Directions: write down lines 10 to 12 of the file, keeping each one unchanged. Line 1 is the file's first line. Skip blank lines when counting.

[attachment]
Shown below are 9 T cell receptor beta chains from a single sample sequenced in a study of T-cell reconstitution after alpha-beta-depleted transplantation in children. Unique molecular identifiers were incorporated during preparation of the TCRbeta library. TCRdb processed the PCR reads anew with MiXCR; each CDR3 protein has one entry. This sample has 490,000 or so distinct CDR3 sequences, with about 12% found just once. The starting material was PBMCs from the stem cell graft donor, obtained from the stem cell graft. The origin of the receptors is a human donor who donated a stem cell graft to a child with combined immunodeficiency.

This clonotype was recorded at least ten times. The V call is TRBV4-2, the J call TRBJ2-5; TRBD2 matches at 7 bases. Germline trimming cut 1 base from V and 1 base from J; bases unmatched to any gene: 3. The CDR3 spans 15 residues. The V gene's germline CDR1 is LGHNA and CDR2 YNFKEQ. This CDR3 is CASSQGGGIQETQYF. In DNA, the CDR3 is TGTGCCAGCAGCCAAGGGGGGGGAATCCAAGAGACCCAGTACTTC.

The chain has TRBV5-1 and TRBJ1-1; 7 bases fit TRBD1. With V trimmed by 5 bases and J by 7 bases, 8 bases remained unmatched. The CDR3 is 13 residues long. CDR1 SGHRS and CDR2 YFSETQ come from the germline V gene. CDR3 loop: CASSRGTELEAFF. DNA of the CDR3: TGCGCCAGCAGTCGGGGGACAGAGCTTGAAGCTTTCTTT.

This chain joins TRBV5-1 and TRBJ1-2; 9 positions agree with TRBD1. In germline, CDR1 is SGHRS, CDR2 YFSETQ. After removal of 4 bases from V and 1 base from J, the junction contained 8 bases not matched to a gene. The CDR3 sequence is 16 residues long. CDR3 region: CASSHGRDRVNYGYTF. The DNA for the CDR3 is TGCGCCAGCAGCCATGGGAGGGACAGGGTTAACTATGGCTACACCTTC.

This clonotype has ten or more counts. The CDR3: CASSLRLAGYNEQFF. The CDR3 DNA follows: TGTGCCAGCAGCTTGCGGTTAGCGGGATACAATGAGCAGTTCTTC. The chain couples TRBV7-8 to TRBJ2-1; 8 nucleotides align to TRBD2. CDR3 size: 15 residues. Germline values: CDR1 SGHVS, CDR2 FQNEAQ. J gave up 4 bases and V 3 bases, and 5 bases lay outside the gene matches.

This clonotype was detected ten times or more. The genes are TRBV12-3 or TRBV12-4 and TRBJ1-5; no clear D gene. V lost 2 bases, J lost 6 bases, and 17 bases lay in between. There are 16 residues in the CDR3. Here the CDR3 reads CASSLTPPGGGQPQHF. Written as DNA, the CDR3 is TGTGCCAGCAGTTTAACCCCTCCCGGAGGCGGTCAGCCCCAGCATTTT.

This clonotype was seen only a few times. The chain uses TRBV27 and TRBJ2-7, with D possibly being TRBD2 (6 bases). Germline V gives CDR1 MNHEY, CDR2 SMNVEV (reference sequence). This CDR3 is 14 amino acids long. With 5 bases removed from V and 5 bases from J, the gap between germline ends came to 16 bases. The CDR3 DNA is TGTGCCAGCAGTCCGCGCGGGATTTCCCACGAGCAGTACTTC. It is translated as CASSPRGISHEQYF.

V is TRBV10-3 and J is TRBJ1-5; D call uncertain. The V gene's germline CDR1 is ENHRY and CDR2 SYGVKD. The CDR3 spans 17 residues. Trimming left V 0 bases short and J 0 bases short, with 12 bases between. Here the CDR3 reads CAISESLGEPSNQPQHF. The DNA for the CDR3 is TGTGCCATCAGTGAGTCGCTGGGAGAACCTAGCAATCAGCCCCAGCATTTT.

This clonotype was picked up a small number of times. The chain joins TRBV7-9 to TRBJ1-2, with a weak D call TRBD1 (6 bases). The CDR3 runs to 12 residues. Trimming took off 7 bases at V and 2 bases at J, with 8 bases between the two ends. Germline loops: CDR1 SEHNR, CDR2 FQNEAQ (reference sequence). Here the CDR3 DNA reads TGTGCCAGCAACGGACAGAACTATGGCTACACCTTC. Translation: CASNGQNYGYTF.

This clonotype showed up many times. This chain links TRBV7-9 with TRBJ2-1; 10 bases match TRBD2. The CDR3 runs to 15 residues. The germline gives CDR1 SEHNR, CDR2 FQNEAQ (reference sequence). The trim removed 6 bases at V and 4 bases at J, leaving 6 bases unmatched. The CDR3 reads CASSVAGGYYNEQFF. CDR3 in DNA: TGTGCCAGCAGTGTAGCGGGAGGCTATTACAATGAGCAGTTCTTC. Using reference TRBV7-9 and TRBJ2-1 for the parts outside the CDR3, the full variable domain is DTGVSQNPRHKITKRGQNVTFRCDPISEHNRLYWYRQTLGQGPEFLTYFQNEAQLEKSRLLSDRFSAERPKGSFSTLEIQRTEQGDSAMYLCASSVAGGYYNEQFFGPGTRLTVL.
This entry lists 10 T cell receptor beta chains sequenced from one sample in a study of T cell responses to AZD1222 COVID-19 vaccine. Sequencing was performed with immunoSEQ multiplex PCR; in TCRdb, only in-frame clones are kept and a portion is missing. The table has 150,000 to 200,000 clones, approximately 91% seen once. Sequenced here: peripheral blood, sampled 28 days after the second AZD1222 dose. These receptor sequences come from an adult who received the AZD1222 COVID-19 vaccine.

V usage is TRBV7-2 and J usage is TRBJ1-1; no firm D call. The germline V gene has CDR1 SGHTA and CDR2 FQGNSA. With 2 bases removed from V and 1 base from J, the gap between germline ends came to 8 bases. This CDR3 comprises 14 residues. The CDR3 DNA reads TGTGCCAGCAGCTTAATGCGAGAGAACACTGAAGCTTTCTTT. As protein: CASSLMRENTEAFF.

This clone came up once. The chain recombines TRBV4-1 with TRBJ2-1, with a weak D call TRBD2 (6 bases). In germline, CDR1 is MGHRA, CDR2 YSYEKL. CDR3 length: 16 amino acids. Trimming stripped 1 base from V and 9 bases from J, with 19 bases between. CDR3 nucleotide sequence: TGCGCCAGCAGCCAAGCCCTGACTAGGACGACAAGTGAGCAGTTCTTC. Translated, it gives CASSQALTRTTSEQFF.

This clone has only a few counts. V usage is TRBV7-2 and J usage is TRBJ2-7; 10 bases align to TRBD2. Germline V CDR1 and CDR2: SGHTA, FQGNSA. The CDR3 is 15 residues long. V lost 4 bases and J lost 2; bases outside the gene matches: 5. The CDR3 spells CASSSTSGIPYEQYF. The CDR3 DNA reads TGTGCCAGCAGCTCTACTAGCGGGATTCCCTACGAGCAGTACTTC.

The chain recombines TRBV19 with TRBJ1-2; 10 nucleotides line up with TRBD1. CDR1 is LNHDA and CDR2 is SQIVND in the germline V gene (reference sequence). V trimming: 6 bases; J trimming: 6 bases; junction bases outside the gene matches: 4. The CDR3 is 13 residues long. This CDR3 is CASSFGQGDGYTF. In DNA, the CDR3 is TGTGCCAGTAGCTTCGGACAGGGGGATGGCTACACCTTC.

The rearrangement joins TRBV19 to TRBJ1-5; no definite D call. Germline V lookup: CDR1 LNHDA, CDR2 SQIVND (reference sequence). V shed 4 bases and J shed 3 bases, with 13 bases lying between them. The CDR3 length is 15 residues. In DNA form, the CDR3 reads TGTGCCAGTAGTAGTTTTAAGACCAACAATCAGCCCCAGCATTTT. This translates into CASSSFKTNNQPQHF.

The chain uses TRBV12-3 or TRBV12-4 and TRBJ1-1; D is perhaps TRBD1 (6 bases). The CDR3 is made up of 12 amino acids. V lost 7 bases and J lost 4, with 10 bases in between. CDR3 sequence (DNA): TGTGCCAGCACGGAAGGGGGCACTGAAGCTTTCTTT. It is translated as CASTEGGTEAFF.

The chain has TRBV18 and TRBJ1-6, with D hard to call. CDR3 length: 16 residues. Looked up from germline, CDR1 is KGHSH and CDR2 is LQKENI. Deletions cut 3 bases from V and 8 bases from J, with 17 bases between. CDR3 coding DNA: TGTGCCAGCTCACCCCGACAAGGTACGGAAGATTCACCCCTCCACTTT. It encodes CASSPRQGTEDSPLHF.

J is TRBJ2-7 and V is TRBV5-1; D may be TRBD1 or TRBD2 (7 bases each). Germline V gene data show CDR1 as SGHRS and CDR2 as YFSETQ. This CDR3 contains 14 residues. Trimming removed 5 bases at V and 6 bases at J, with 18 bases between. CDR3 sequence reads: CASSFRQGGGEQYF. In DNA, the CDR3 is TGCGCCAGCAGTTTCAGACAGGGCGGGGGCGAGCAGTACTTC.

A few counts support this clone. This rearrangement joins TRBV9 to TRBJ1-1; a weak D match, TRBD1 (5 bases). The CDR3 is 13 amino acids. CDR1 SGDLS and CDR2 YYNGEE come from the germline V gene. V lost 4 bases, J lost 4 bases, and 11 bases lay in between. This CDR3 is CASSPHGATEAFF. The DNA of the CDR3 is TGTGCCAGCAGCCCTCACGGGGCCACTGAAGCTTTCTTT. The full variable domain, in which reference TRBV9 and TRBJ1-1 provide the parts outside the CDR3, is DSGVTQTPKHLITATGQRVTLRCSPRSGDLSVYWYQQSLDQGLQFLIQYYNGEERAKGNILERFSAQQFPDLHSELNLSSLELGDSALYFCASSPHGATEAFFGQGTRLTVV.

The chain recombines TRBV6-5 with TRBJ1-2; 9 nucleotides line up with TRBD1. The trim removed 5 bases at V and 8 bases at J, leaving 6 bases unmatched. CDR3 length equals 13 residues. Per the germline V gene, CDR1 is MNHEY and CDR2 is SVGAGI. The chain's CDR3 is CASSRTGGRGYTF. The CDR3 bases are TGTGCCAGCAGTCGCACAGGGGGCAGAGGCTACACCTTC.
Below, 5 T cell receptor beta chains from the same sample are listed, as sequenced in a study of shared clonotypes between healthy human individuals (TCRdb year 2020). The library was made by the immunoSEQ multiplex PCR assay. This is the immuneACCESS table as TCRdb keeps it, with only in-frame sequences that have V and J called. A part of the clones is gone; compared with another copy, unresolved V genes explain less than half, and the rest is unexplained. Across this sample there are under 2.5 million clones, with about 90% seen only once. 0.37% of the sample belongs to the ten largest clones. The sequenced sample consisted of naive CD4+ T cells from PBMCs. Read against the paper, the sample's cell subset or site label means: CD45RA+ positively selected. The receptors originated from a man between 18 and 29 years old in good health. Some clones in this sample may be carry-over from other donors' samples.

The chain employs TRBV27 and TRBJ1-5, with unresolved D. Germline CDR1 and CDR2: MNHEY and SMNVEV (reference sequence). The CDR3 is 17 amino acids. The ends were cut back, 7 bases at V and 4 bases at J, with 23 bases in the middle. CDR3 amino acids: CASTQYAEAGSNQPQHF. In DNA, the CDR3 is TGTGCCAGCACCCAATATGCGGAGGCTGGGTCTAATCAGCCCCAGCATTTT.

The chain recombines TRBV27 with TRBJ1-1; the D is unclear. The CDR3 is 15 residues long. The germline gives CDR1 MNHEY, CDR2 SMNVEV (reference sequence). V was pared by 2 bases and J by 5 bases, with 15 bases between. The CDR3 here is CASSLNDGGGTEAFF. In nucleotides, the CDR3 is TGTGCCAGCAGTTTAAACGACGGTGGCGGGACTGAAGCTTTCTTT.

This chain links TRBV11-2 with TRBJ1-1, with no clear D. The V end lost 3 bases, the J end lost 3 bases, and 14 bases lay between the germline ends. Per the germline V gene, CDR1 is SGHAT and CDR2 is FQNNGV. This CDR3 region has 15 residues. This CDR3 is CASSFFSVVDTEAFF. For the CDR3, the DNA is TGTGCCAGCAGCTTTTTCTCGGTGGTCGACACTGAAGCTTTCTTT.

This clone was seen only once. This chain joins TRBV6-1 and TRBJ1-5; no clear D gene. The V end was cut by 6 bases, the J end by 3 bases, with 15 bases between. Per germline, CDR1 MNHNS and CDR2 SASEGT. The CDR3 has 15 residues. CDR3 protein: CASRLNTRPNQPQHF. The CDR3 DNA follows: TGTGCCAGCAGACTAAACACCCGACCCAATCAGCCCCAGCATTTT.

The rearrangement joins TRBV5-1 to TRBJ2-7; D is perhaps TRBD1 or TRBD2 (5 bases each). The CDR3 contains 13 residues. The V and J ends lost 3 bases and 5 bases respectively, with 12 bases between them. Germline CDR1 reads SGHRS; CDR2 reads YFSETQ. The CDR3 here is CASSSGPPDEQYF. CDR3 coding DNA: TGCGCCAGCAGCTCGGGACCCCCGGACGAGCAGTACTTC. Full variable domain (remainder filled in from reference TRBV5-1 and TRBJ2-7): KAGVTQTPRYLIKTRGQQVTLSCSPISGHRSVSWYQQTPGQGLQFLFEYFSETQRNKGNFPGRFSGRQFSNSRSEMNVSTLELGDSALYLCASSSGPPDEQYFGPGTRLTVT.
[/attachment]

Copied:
This clonotype showed up many times. This chain links TRBV7-9 with TRBJ2-1; 10 bases match TRBD2. The CDR3 runs to 15 residues. The germline gives CDR1 SEHNR, CDR2 FQNEAQ (reference sequence). The trim removed 6 bases at V and 4 bases at J, leaving 6 bases unmatched. The CDR3 reads CASSVAGGYYNEQFF. CDR3 in DNA: TGTGCCAGCAGTGTAGCGGGAGGCTATTACAATGAGCAGTTCTTC. Using reference TRBV7-9 and TRBJ2-1 for the parts outside the CDR3, the full variable domain is DTGVSQNPRHKITKRGQNVTFRCDPISEHNRLYWYRQTLGQGPEFLTYFQNEAQLEKSRLLSDRFSAERPKGSFSTLEIQRTEQGDSAMYLCASSVAGGYYNEQFFGPGTRLTVL.
This entry lists 10 T cell receptor beta chains sequenced from one sample in a study of T cell responses to AZD1222 COVID-19 vaccine. Sequencing was performed with immunoSEQ multiplex PCR; in TCRdb, only in-frame clones are kept and a portion is missing. The table has 150,000 to 200,000 clones, approximately 91% seen once. Sequenced here: peripheral blood, sampled 28 days after the second AZD1222 dose. These receptor sequences come from an adult who received the AZD1222 COVID-19 vaccine.

V usage is TRBV7-2 and J usage is TRBJ1-1; no firm D call. The germline V gene has CDR1 SGHTA and CDR2 FQGNSA. With 2 bases removed from V and 1 base from J, the gap between germline ends came to 8 bases. This CDR3 comprises 14 residues. The CDR3 DNA reads TGTGCCAGCAGCTTAATGCGAGAGAACACTGAAGCTTTCTTT. As protein: CASSLMRENTEAFF.